Keegan: Style of football key to Rodgers success
Steven Gerrard has vowed to carry on operating as an attacking midfielder for Liverpool this season.
Gerrard, 32, worked well in a more defensive role for England during Euro 2012 but insists he still has the energy and power to drive forward and dismissed any notion that he should consider dropping back in the manner of Paul Scholes at Manchester United.
Instead, he wants to continue making the attacking runs from midfield that have been a key part of his game - and Liverpool's - since he broke into the team in 1998 and said he was ready to do that for new boss Brendan Rodgers when Liverpool start their Premier League season at West Brom on Saturday.
"The manager has spoken to me about what role he sees me filling and I still think he sees me as an attacking midfielder," Gerrard told the Liverpool Echo.
"As we work through the ages, maybe 33 or 34, then maybe I might be dropping a bit deeper, but I don't think anything is going to change in my game this season.
"I still think I can play a dynamic energy-type game. I'm prepared to adapt, and I'll do whatever the manager wants, but I can still play the same way."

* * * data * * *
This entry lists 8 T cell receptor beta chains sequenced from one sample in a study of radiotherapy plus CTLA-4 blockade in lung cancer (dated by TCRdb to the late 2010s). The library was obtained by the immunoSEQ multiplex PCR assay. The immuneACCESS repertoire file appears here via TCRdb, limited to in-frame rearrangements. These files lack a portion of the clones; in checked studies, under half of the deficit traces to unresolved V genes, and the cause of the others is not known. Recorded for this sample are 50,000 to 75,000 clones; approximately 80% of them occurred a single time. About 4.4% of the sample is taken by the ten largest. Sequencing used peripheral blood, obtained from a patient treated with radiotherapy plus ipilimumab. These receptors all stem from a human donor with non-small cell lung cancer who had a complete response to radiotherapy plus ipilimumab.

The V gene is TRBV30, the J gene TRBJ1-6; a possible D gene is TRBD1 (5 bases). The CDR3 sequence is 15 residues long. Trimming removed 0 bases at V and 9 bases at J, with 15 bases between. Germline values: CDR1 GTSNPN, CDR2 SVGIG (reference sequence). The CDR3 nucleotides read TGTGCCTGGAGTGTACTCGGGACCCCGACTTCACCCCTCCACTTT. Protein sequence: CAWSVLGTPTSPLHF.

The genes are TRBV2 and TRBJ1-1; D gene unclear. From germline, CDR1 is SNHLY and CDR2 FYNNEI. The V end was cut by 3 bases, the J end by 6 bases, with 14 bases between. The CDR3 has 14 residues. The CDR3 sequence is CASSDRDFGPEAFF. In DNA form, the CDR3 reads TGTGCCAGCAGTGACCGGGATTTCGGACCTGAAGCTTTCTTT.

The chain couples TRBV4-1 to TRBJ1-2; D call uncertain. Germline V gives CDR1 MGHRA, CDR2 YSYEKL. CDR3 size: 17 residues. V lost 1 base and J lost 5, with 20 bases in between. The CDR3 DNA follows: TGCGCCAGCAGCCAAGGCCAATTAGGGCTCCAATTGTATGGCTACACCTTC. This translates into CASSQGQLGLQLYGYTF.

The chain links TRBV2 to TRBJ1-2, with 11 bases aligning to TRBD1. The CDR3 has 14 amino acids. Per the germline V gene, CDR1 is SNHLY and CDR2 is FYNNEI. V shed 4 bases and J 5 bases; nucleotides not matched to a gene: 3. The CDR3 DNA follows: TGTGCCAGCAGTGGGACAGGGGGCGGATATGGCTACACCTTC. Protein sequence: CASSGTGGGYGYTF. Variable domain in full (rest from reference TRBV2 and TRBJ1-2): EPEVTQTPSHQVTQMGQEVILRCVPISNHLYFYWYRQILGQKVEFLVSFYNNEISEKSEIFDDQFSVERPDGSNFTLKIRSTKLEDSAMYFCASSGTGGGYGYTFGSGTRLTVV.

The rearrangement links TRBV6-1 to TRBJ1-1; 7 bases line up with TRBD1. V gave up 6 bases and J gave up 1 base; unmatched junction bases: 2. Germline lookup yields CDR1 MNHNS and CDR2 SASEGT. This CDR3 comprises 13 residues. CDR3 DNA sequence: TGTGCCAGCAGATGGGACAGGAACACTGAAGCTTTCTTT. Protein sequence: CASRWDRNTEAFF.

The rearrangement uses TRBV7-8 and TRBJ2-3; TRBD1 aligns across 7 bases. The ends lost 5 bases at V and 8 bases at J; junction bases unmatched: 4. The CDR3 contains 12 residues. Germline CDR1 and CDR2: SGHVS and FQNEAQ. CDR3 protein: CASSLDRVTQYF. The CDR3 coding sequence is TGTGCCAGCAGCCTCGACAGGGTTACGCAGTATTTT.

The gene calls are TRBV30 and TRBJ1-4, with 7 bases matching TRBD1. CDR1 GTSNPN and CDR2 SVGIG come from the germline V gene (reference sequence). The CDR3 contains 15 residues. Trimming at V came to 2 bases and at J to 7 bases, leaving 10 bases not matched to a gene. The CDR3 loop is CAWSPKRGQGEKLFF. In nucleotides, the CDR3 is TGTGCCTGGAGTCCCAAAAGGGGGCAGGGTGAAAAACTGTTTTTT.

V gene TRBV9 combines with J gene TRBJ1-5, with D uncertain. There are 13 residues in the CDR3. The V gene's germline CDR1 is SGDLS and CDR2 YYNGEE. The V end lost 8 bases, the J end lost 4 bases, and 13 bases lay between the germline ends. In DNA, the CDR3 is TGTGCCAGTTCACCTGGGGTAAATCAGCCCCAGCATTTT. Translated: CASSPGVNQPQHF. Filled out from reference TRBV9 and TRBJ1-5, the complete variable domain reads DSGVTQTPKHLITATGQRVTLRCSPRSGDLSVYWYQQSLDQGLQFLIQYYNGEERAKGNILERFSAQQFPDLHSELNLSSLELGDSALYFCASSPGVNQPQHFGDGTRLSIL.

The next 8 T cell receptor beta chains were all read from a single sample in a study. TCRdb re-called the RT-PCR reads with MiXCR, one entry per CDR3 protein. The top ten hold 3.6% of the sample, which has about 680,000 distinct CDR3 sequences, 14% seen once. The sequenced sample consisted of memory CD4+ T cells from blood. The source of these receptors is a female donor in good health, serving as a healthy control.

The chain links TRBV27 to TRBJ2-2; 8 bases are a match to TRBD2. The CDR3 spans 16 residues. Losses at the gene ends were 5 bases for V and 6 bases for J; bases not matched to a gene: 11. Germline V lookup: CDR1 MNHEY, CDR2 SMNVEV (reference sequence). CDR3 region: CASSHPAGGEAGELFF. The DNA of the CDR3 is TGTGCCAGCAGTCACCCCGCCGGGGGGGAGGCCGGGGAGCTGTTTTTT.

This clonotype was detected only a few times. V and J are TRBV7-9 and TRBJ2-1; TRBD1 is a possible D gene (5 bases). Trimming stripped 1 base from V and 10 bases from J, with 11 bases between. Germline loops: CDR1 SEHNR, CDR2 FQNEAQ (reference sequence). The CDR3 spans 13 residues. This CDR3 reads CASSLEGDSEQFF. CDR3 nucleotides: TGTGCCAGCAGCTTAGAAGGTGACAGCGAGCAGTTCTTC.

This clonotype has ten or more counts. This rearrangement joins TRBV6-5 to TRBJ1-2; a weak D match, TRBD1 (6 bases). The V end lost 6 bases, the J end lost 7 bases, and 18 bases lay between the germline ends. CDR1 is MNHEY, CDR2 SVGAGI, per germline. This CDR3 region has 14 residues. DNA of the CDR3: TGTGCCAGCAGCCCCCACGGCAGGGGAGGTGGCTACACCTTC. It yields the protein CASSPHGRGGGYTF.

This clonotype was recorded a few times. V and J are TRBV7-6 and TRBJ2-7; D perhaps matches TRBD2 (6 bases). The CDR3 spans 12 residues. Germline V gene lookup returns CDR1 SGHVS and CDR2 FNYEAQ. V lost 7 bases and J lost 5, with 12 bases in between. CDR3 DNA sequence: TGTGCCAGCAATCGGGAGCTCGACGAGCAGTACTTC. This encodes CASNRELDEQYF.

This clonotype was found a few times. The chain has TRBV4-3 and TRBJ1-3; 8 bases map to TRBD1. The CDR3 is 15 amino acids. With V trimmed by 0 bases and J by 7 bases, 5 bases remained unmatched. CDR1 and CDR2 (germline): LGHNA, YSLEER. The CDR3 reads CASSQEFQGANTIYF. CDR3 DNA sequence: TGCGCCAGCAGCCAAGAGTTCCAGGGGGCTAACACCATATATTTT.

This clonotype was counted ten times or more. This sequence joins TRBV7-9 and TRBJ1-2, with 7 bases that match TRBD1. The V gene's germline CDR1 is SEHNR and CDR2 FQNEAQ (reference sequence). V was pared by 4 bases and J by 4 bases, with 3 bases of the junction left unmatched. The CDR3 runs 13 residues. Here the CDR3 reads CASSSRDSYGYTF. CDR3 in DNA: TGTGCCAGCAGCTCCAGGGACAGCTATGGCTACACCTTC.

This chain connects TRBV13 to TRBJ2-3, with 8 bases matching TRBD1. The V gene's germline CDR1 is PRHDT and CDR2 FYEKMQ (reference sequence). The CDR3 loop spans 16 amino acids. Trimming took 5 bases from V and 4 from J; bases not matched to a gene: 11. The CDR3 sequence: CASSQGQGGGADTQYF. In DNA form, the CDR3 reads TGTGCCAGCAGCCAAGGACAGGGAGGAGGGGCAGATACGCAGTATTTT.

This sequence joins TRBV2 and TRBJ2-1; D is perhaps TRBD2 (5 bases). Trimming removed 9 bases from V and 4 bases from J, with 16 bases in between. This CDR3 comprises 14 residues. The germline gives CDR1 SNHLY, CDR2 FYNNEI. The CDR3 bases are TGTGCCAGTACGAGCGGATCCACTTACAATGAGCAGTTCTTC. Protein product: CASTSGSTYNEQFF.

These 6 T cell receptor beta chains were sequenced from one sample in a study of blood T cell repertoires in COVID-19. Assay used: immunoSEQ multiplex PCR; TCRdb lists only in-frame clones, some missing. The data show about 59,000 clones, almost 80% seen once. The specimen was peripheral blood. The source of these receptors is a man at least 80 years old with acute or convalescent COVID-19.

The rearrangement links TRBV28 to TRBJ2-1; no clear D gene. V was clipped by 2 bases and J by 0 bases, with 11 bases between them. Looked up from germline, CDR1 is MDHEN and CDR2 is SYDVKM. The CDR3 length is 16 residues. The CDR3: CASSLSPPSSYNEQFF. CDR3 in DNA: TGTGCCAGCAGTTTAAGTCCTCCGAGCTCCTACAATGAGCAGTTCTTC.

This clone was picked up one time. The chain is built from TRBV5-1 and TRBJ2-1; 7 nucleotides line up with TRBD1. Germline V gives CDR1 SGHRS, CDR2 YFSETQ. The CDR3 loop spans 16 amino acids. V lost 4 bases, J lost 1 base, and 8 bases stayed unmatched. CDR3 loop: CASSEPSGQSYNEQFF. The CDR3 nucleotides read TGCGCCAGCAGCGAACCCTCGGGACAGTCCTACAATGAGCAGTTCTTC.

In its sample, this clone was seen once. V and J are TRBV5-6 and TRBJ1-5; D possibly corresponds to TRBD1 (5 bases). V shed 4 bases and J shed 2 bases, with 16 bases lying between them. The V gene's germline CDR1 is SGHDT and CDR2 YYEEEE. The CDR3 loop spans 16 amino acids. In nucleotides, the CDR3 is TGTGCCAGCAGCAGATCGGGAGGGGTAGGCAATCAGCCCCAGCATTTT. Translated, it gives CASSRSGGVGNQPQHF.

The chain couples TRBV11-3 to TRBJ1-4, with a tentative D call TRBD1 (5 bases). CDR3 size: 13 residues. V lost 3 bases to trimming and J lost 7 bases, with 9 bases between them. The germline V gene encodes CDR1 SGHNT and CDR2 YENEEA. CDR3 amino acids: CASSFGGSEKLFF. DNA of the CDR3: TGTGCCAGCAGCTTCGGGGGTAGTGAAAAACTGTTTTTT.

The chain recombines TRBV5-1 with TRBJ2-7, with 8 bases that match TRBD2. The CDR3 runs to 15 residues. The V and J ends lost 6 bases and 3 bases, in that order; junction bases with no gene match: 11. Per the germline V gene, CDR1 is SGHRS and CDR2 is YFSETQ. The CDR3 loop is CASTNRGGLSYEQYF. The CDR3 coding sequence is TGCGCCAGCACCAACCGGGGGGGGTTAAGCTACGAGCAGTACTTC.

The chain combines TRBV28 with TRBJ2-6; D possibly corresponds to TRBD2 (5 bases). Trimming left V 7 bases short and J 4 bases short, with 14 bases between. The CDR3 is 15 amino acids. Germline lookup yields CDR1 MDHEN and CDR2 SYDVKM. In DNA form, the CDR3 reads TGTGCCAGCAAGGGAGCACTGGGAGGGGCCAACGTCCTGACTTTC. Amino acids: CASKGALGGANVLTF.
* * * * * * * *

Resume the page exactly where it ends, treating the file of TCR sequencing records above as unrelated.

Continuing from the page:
Gerrard has missed a large chunk of games over the last two seasons due to groin and ankle problems but said injuries are not slowing him down.
"I had major surgery on my groin and I had a big operation on my ankle through bad luck, but they're gone," he said. "My groins now are better than they were from the age of 21 to 30.
"I think people want me to say I can't play the same way any more, that I have to go deeper and play a slower game but, believe me, it's not happening - not yet."
Gerrard has gone to Darren Burgess, Liverpool's head of fitness and conditioning, to get the data he feels proves he is in the best possible shape for the new season.
He added: "I've got Darren Burgess and the other staff who collect figures every day. They measure my heart-rate, the amount of running you do, high tempo, low tempo.
"They haven't come to me yet and said: 'Listen, I don't think you can play the way you've been playing for the last 10 years.' They will do that one day. They'll come to me and say: 'You might need to adapt your game.' But it hasn't come to that yet.
"I know I'm not going to be bombing forward every few seconds without a care of what's happening behind me. Of course I have to play with my brain and pick the right time to go. I appreciate I'm no spring chicken, but I don't think I have to say I'm ready to play a different position.
"I'll play the Scholes role when I feel it's time. I can play that role no problem. I played it when I was 21, but it's not time yet."